Originally Posted by Steve John
Franchot, great pictures! What is the function of overscan -- is it something most people would want to use -- how does it change the picture and how does one figure out whether to use 97 or 100% if you do use it ( multiple askings of same question possibly) -- also what settings did you get with the Avia and Video Essentials discs? Thanks, Steve
Overscan is extra image area around the four edges of a video image that is not normally seen by the viewer. It exists because TV sets in the 1930's through 1970s were highly variable in how the video image was framed within the CRT. Overscan: The full image area to the electronic edge of the signal. There is no hard technical spec for overscan amounts. Some say 5%, some say 10%...
Someone better versed in electronics can explain it better than I, but my understanding is that 100% is everything that was recorded on film. The amount of information shown and not shown on my set between the two overscan settings is minimal. (I guess 97% to 100% is not that great?) If I switch to 100% on some of the material I've looked at I'll get video "garbage" along the bottom of my screen. (For example, I get a green line across the bottom edge.) If I switch back to 97% I get no green line and I lose very little picture information.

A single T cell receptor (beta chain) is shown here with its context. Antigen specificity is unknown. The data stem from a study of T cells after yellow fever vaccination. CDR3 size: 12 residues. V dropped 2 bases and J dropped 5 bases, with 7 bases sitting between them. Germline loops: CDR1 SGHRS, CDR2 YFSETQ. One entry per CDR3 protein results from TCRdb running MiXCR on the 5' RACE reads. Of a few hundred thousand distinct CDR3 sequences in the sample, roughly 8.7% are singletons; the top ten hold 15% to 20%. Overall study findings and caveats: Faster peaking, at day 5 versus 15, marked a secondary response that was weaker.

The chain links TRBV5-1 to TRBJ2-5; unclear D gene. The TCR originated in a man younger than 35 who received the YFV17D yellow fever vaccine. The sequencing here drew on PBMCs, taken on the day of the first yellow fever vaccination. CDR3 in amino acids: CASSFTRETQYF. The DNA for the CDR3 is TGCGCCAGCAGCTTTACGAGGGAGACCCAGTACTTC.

The settings I've been watching a few movies with are: Standard mode, Normal temp, Picture around +11, Brightnes around +9, Color at -4, Tint at -2, Sharpness around +15. All other video settings OFF except 3:2 pull down.
I've watched some stuff with these settings, but the blacks and contrast are not where I want them, so all these settings will be changing as the set breaks in. (And I actually sit down and read the owner's manual.)